This review contains spoilers for the Marseilles trilogy. If the element of surprise is important to you, watch the movies before reading any further. You may also want to read about the first two films in the trilogy, Marius and Fanny, before reading this review.
The final entry in Marcel Pagnol’s Marseilles trilogy takes place 20 years after the second installment. The baby Cesariot is now a man and his father, Mr. Panisse (Charpin), is now 70 years old. Panisse and his friend Cesar (Cesariot’s godfather) are old and slow, but they reflect on the years with amazement, forgiveness, and wisdom.
Fanny has grown older, too. She hasn’t forgotten her first love, Marius, but she has been happy with Panisse who loved and provided for her and her son.
A Fond Confession
At the start of this film, Panisse is taken ill. He is bedridden in what many think is his deathbed. Friends gather around and a priest is called in. He agrees to confess his sins, on the condition that his friends stay in the room to hear them.
The confession scene is characteristically touching. The oddball characters that made up the fringe of previous movies are allowed a special place in the story; they are given a special thanks at Panisse’s bedside. Panisse confesses his little peccadilloes, appreciated now for how funny they are, and for how much fun they were to commit.
He confesses to a lie of omission that catches the priest’s ear. It is the lie that most everyone in town already knows, namely, that he hasn’t told Cesariot he’s not his biological father. The priest absolves most of the sins, but insists that Panisse tell his son the truth. Panisse simply can’t do it, and before long, he passes away.
In Search of Father
After his father’s funeral, Fanny tells Cesariot (Andre Fouche) what Panisse was never able to — that Panisse is not his real father. She talks about her younger self, about her love for Marius, about the awkward situation she found herself in, and how Panisse, came to her rescue.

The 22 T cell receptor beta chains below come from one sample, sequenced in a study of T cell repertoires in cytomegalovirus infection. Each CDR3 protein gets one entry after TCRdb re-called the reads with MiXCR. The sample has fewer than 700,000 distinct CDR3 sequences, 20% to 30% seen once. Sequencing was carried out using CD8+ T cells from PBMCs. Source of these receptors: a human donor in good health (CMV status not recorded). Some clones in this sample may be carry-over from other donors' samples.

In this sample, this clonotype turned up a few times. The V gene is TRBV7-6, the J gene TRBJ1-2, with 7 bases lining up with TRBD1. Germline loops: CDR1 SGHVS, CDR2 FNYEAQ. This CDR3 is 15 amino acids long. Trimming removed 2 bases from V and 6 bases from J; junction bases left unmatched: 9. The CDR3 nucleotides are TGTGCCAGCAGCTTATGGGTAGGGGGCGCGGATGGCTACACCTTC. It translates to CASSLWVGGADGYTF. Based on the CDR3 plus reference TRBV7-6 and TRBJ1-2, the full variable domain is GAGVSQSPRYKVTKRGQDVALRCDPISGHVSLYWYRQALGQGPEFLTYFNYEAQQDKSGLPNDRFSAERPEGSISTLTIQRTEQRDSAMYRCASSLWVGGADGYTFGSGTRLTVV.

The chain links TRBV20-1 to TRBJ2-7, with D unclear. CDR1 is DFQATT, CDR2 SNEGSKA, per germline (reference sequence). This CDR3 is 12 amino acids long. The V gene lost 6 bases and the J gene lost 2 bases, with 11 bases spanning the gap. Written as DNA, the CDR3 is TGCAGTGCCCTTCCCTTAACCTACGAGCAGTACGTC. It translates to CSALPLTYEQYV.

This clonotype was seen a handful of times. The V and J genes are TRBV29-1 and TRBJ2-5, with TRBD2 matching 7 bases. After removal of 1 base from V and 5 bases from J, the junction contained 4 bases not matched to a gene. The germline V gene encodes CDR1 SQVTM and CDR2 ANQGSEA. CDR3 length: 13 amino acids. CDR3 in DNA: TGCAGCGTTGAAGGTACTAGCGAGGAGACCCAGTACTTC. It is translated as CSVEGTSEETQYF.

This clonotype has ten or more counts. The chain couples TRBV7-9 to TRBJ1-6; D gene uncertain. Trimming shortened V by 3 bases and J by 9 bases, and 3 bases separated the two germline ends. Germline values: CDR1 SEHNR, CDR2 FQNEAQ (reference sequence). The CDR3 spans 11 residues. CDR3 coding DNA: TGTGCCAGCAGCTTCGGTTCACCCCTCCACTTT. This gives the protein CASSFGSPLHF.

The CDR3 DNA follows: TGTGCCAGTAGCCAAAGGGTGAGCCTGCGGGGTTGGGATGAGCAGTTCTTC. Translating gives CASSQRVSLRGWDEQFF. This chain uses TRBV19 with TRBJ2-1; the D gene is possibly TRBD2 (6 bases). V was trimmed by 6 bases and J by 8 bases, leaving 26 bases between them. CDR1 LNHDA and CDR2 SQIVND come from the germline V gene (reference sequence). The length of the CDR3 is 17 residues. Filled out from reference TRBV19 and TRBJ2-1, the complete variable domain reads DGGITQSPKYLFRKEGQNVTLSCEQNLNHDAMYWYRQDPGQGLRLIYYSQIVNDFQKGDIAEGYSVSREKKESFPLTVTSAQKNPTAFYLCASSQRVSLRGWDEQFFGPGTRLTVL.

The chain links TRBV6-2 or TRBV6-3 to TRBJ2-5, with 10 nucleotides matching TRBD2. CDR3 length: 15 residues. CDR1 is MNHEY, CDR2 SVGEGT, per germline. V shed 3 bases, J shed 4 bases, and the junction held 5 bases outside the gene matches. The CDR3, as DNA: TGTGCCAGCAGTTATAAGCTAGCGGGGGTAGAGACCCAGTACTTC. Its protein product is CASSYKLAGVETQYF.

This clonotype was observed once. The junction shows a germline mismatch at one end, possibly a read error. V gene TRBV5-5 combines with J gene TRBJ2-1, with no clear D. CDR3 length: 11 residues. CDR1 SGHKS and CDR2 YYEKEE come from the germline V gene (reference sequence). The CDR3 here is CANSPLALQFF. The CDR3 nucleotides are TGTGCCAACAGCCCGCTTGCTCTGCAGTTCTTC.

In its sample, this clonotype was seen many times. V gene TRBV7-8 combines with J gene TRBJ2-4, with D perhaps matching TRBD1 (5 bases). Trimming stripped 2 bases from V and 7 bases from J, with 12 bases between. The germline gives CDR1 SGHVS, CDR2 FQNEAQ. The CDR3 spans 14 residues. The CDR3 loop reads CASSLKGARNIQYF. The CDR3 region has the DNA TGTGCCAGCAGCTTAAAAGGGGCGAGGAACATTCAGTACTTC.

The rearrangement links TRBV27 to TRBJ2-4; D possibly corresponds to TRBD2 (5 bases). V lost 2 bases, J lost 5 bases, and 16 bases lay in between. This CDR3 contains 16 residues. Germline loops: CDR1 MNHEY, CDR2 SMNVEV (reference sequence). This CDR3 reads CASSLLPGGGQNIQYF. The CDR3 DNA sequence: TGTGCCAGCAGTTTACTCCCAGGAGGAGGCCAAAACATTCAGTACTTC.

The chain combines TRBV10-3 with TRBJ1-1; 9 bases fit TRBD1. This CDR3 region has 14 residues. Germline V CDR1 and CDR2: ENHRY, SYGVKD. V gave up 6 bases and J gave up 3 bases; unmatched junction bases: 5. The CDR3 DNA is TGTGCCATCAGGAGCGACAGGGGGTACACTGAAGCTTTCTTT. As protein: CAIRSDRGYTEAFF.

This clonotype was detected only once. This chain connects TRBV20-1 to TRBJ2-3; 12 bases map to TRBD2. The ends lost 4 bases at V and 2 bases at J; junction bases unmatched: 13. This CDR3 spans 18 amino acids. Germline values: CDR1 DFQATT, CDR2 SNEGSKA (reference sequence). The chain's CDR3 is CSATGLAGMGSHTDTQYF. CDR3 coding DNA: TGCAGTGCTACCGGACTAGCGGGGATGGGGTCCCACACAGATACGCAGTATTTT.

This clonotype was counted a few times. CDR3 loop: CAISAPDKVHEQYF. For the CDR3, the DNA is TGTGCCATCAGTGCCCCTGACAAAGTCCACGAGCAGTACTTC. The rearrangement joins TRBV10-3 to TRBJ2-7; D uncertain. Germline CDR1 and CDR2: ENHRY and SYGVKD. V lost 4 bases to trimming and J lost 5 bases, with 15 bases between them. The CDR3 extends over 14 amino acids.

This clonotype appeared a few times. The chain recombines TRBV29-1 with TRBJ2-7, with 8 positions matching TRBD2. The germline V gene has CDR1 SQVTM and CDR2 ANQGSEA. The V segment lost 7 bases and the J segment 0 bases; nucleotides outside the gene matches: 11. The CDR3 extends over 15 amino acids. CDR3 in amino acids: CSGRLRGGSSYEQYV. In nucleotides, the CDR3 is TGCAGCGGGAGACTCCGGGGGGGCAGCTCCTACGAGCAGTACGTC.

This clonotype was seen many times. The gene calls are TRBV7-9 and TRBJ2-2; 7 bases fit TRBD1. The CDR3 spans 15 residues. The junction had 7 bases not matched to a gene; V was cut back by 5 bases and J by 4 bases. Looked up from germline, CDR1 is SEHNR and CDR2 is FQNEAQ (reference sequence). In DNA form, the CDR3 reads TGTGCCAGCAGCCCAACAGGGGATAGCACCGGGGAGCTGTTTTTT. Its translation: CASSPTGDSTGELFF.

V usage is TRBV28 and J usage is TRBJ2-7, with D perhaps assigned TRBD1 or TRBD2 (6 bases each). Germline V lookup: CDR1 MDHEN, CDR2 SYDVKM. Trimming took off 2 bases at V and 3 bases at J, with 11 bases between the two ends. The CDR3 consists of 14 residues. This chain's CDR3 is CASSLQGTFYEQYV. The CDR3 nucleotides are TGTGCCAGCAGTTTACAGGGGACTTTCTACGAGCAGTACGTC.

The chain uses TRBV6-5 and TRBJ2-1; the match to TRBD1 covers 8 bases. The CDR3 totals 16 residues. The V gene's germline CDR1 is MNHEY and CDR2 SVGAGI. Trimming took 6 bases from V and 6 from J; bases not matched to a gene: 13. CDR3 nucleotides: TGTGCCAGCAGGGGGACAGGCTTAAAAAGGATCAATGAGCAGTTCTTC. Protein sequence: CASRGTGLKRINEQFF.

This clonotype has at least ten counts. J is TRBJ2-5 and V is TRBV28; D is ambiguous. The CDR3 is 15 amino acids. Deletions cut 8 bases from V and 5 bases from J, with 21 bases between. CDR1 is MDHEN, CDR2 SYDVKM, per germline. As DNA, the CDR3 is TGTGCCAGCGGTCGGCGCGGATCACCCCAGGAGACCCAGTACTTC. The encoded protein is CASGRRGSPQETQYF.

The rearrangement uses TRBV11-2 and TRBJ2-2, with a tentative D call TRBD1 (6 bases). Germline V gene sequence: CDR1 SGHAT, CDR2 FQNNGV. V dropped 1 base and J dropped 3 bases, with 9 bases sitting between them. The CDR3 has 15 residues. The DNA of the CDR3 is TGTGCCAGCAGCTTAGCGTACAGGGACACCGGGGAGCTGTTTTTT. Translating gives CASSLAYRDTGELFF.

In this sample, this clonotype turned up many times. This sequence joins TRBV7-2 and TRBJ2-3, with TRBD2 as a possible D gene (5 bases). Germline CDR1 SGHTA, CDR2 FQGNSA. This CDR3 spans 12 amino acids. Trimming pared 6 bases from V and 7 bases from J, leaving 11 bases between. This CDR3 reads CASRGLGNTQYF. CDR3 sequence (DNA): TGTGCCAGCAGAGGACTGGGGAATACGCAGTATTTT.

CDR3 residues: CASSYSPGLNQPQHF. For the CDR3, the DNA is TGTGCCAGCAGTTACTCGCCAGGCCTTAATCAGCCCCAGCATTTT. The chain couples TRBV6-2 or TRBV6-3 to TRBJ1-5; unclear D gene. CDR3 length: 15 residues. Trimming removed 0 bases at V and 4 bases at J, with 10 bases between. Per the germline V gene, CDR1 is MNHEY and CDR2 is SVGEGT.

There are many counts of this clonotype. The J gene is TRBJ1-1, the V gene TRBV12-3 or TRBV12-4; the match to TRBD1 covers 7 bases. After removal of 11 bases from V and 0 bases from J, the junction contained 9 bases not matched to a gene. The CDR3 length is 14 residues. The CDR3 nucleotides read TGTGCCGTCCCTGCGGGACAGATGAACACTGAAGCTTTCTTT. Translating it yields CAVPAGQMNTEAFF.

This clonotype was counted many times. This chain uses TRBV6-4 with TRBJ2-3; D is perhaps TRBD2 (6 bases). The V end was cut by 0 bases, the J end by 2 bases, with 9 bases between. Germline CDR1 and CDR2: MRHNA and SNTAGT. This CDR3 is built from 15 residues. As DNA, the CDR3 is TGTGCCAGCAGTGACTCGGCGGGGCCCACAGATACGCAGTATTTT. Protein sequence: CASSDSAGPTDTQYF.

Cesariot reacts angrily, emotionally — he probably gets it from his father’s side — but in a day or two he seems calmer. Without telling his mother, he sets out to find his father, a mechanic in the town across the bay.
Cesariot finds Marius and even befriends him, never letting on who he is. The two go out fishing, sharing an interest in boats. But Cesariot is unimpressed with Marius’ moral character. He was arrested some time ago, and he still hangs around with his criminal friends — who “confess” to being in the drug smuggling business (a prank played on this bothersome boy). Frightened and disgusted, Cesariot leaves immediately.
Cesariot comes home and reports to his mother and godfather what an awful man Marius has become these past twenty years. Despite their assurances, Cesariot believes his father to be morally corrupt.
A New Perspective
Marius learns what happened, and eventually returns to Marseilles to meet his son, as his son. After a rough start and some awkward introductions, Marius convinces Cesariot he’s not such a bad guy after all. He is brought home to Fanny and Cesar, and the four of them have a reconciliation. The three locals think very little of Marius, blaming him for the troubles of the past. But Marius speaks up and tells the story from his point of view.
From his vantage, he was lied to and dumped by his fiancé. He was abandoned by his family, and when he tried to return twenty years ago, he was not welcome. It’s only natural that he became bitter. For a few years, his life was ruined, and he even got arrested for some petty crimes. But eventually he settled down, working as a lonely mechanic for the last fifteen years. His “criminal” partner is no worse a man than he himself, and in fact has been his only true friend for a decade and a half.
Marius’ speech is one of the most impressive things about this film. It recasts past events in a new light. When Marius expresses his point of view, it really is novel. The characters, and therefore the audience, came to see Marius as something of a bad guy in the previous films, perhaps unfairly. Cesar forces you to reconsider and re-evaluate what you saw before. That’s an incredibly satisfying feat for a film to accomplish, and Cesar does it well.
As in the other two films, the dialogue and acting are excellent. If anything, the acting is even better than the two previous films. The actors have taken complete control of their roles, and they are completely at home in their parts. (It’s interesting to note that this is the first film in the trilogy that Pagnol actually directed. He seems to have handled the actors and the filmmaking quite well.) Cesar is an excellent cap to the two previous films. Although the second film didn’t require a followup, the third film is a great summary, a satisfying punctuation mark, peaceful closure to the soap-opera turmoil of Marius and Fanny.
Taken together, the three films in the Marseilles trilogy are one of cinema’s outstanding dramatic accomplishments.